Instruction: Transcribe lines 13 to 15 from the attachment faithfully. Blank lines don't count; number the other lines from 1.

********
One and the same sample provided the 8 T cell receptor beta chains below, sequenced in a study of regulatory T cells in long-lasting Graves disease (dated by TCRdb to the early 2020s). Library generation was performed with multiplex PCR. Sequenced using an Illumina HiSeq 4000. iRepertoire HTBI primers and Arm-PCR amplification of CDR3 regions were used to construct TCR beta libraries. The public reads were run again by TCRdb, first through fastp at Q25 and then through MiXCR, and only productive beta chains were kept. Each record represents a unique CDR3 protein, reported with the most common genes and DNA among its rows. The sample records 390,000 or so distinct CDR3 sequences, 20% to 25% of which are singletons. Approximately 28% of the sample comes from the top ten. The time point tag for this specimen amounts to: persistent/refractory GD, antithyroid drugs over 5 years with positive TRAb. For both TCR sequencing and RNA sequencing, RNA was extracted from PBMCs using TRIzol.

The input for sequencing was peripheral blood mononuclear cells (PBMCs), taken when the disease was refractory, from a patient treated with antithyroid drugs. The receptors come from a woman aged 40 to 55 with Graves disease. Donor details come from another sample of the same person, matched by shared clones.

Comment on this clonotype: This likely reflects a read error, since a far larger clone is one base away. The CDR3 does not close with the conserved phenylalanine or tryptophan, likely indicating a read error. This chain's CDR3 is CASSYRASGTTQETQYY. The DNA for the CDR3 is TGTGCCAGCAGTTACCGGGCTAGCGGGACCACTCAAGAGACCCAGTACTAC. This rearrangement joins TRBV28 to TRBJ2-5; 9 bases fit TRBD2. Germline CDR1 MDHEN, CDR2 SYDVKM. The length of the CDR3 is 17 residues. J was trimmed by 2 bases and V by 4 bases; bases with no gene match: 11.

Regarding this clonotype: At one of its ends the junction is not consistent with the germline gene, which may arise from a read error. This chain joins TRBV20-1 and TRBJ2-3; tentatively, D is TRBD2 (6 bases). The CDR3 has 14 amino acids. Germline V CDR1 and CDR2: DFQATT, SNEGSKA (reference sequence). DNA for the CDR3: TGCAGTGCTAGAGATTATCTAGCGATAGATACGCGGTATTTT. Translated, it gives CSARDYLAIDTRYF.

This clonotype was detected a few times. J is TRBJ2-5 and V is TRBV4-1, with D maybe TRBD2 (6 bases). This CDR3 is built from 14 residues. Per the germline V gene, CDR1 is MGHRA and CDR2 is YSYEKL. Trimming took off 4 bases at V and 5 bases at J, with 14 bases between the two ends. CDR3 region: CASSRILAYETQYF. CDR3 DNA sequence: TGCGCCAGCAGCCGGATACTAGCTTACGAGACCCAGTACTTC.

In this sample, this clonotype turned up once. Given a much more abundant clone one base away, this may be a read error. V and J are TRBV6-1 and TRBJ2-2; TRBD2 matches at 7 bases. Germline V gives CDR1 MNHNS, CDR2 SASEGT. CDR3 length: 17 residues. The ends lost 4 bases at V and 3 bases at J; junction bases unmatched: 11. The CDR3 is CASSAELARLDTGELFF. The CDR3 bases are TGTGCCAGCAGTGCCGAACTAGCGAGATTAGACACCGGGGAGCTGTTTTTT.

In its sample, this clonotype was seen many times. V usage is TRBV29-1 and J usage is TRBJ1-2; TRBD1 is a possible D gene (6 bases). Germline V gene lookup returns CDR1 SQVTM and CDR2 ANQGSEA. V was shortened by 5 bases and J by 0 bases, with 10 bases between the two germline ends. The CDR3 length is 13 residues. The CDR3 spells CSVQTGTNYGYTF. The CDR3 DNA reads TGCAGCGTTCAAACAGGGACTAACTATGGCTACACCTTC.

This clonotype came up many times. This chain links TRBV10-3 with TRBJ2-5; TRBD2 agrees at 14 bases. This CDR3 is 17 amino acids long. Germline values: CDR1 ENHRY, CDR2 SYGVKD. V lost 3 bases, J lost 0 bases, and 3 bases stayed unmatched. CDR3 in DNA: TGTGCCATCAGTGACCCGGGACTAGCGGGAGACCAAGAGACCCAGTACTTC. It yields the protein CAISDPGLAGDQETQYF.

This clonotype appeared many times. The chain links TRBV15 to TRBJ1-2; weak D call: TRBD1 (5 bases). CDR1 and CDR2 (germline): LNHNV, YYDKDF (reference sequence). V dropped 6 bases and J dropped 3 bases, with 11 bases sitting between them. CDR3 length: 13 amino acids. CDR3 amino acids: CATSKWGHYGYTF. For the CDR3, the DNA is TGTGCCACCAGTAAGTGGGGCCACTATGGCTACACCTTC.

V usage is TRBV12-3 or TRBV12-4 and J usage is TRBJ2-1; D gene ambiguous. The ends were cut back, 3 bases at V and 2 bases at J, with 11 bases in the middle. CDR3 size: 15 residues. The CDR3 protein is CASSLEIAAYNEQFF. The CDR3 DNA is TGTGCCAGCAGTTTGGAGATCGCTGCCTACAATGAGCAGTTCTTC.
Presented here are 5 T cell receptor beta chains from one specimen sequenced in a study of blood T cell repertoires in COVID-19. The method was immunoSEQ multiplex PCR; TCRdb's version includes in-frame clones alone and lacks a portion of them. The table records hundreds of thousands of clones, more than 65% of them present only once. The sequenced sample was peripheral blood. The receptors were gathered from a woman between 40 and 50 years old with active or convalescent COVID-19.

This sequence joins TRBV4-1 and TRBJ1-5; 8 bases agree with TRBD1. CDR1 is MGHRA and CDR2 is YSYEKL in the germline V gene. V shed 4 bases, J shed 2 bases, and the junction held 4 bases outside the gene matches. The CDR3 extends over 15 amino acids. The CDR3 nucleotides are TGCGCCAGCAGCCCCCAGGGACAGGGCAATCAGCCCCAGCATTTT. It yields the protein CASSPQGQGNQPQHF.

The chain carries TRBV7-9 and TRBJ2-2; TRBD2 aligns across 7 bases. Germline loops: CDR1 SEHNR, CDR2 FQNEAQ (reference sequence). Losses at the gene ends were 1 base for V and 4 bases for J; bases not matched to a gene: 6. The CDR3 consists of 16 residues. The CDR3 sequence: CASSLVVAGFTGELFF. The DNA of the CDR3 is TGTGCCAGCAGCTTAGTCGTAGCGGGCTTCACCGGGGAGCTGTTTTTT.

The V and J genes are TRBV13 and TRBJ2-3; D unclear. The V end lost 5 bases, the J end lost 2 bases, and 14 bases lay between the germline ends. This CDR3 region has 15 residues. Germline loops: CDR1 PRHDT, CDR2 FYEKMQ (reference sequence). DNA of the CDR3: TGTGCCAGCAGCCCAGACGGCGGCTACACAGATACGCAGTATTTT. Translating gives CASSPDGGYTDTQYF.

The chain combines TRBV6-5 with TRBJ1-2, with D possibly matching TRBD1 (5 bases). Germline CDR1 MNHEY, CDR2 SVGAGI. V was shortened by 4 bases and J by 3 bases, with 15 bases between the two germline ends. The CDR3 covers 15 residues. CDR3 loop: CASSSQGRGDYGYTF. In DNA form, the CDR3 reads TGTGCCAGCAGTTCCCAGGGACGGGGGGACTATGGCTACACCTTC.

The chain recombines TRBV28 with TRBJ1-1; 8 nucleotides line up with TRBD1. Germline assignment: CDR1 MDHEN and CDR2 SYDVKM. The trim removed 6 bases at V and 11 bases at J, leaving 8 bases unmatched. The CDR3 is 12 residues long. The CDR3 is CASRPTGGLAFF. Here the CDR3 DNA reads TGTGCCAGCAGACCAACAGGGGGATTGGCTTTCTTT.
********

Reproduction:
The chain carries TRBV7-9 and TRBJ2-2; TRBD2 aligns across 7 bases. Germline loops: CDR1 SEHNR, CDR2 FQNEAQ (reference sequence). Losses at the gene ends were 1 base for V and 4 bases for J; bases not matched to a gene: 6. The CDR3 consists of 16 residues. The CDR3 sequence: CASSLVVAGFTGELFF. The DNA of the CDR3 is TGTGCCAGCAGCTTAGTCGTAGCGGGCTTCACCGGGGAGCTGTTTTTT.

The V and J genes are TRBV13 and TRBJ2-3; D unclear. The V end lost 5 bases, the J end lost 2 bases, and 14 bases lay between the germline ends. This CDR3 region has 15 residues. Germline loops: CDR1 PRHDT, CDR2 FYEKMQ (reference sequence). DNA of the CDR3: TGTGCCAGCAGCCCAGACGGCGGCTACACAGATACGCAGTATTTT. Translating gives CASSPDGGYTDTQYF.

The chain combines TRBV6-5 with TRBJ1-2, with D possibly matching TRBD1 (5 bases). Germline CDR1 MNHEY, CDR2 SVGAGI. V was shortened by 4 bases and J by 3 bases, with 15 bases between the two germline ends. The CDR3 covers 15 residues. CDR3 loop: CASSSQGRGDYGYTF. In DNA form, the CDR3 reads TGTGCCAGCAGTTCCCAGGGACGGGGGGACTATGGCTACACCTTC.